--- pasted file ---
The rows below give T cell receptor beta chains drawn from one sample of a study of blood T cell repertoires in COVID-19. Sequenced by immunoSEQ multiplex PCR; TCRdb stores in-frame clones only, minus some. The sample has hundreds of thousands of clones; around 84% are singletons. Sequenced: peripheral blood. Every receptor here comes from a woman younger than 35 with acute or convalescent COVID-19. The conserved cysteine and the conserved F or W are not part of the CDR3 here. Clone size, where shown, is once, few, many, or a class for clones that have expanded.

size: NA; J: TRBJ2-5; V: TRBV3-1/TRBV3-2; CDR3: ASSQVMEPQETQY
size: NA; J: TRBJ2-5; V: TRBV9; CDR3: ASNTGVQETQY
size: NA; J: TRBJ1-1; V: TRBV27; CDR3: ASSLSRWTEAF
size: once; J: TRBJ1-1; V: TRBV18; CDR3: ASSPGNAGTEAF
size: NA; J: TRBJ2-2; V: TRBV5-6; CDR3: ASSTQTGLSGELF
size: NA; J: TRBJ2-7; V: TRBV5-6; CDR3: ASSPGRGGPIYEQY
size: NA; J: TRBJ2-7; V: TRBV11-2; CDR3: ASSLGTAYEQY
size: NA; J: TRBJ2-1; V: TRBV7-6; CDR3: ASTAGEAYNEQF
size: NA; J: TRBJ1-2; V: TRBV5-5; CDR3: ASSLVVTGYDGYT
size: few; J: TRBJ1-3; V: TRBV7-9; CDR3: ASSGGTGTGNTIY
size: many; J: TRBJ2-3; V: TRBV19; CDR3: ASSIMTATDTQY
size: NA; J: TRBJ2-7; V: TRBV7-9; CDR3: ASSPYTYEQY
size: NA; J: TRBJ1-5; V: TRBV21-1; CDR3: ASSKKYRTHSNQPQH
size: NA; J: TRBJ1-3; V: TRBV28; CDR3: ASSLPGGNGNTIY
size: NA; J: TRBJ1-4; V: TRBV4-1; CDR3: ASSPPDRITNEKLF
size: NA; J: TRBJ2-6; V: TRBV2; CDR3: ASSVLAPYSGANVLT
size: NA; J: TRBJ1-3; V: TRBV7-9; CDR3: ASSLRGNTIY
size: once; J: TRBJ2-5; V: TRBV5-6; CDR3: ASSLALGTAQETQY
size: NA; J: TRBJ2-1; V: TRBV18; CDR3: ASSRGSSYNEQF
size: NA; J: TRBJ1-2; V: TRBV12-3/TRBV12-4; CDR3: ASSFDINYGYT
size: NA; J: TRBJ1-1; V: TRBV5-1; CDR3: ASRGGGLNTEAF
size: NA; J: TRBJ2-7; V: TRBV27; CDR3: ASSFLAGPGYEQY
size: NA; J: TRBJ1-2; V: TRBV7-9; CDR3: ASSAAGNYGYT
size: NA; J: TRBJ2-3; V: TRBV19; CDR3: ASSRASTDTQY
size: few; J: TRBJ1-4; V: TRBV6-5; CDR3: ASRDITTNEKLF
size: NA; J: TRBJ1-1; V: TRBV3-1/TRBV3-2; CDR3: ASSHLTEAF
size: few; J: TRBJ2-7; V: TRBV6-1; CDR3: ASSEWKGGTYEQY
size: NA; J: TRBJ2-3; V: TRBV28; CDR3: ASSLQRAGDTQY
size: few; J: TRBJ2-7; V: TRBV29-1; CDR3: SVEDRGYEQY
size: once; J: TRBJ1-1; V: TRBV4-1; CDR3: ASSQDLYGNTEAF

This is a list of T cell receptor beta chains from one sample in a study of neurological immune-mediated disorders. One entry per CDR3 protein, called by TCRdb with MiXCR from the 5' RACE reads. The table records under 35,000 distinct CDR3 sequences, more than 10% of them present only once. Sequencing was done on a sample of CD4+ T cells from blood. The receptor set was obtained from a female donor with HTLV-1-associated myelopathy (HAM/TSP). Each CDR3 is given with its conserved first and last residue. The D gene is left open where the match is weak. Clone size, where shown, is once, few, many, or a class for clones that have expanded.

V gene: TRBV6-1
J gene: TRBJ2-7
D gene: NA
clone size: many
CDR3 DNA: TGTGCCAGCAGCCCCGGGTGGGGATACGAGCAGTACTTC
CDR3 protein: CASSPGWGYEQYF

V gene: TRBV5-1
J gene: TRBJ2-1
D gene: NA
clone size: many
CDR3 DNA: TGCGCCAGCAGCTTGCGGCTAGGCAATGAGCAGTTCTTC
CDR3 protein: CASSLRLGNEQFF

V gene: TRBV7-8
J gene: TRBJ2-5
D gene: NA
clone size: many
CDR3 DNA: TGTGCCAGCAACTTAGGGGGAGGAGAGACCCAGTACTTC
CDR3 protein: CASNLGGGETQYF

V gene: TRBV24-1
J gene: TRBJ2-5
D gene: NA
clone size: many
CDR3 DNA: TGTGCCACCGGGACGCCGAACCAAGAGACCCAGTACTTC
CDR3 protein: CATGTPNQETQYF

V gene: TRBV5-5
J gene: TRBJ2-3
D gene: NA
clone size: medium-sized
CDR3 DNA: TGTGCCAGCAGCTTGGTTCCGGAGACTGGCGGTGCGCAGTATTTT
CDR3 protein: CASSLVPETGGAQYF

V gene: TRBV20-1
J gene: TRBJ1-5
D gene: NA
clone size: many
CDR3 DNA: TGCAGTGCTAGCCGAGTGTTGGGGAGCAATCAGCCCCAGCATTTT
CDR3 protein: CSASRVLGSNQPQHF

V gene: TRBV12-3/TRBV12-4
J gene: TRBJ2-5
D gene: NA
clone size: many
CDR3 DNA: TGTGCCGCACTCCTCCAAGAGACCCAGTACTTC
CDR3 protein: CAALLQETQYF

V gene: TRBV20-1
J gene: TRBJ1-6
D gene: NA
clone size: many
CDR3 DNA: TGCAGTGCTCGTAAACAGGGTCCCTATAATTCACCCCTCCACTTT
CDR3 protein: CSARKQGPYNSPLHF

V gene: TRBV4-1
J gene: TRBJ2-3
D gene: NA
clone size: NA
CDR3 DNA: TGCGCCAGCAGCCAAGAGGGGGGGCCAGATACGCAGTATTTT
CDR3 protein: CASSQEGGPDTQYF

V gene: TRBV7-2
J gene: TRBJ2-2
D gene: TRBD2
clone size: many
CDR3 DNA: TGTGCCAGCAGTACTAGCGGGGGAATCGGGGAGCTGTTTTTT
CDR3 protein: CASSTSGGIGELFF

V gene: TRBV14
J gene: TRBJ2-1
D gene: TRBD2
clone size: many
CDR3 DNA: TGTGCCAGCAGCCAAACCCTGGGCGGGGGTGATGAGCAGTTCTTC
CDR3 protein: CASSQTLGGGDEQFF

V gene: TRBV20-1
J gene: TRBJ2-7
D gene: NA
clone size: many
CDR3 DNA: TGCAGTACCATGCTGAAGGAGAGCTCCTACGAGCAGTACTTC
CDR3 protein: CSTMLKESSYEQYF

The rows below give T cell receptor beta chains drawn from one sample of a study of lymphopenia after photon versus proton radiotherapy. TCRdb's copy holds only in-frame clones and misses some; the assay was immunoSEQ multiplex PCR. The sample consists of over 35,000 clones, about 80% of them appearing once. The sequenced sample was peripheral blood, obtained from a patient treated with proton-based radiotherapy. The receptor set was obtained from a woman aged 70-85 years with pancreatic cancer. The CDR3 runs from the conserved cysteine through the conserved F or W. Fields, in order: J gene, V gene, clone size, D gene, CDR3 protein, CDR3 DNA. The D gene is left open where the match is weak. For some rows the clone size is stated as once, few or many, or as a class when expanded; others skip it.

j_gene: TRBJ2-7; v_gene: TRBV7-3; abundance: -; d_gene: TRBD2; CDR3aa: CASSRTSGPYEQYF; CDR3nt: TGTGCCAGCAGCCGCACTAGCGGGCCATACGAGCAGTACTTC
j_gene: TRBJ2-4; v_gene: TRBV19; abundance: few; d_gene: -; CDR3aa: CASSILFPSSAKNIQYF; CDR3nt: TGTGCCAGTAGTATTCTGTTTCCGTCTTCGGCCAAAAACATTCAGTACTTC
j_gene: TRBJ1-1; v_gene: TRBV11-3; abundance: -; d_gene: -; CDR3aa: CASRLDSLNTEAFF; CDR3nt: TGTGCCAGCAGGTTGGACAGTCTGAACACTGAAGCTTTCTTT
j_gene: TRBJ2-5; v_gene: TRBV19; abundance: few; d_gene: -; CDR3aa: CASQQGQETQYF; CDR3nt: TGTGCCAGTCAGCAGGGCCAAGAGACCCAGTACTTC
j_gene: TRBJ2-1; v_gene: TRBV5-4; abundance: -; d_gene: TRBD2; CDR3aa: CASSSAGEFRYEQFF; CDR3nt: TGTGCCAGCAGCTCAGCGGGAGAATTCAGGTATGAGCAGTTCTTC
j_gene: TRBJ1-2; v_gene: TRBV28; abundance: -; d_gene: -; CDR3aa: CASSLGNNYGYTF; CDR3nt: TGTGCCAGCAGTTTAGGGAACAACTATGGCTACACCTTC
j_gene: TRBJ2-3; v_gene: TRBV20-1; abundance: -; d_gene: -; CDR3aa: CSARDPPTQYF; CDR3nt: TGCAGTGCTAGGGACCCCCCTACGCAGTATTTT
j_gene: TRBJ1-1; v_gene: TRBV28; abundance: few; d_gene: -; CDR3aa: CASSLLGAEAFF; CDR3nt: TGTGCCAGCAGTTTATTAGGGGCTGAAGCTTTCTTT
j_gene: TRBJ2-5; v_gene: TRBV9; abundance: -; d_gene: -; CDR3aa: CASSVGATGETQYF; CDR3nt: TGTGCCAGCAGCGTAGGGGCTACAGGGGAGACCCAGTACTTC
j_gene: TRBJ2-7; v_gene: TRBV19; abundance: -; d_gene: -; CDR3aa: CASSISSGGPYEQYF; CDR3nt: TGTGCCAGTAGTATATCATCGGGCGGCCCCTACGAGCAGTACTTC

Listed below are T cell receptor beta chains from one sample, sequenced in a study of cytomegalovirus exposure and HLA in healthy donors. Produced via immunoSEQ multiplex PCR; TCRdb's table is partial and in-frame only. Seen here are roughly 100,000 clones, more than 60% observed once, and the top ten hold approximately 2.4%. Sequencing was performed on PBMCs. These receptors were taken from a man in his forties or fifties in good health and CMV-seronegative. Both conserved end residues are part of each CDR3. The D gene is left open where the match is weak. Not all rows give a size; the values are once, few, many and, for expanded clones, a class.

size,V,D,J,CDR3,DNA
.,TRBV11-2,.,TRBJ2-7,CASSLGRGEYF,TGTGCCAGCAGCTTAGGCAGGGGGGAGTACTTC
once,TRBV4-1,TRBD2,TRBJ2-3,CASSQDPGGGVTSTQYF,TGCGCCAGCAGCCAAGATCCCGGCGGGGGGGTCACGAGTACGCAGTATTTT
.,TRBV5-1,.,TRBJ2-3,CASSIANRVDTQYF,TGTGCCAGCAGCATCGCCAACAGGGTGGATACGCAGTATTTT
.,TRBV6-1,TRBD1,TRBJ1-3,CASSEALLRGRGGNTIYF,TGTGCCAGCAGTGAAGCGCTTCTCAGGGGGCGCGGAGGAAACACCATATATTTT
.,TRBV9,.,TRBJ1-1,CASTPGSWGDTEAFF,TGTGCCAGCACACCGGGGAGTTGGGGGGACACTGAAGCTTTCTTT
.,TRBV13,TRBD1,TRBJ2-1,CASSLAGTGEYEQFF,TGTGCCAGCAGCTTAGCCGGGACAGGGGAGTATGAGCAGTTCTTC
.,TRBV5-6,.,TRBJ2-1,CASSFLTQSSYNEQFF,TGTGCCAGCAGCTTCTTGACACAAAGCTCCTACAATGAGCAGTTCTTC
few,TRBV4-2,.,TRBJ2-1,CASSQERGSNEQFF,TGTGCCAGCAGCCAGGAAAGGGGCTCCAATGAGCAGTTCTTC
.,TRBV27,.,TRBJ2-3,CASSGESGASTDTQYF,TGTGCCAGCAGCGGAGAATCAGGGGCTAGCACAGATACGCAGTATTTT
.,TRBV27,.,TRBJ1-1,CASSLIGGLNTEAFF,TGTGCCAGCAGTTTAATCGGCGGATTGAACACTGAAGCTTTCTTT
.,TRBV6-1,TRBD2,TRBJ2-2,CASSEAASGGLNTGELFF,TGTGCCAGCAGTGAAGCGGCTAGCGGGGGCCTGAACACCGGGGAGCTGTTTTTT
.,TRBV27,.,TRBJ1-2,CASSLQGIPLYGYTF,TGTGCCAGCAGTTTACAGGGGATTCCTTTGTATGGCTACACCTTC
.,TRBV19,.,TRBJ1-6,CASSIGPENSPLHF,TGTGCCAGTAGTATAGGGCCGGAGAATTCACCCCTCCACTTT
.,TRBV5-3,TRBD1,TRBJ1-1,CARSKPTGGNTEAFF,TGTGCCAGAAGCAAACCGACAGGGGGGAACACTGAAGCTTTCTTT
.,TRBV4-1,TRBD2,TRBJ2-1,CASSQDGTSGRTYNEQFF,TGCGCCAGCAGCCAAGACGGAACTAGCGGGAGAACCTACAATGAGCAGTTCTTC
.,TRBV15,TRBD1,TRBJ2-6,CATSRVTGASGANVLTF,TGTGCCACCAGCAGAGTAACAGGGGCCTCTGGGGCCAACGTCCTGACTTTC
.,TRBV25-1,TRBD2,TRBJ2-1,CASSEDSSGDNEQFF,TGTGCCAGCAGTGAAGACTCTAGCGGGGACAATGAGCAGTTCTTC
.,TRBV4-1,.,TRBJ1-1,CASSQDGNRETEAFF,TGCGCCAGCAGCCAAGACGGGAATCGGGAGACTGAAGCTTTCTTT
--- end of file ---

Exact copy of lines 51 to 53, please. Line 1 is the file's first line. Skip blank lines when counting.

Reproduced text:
V gene: TRBV24-1
J gene: TRBJ2-5
D gene: NA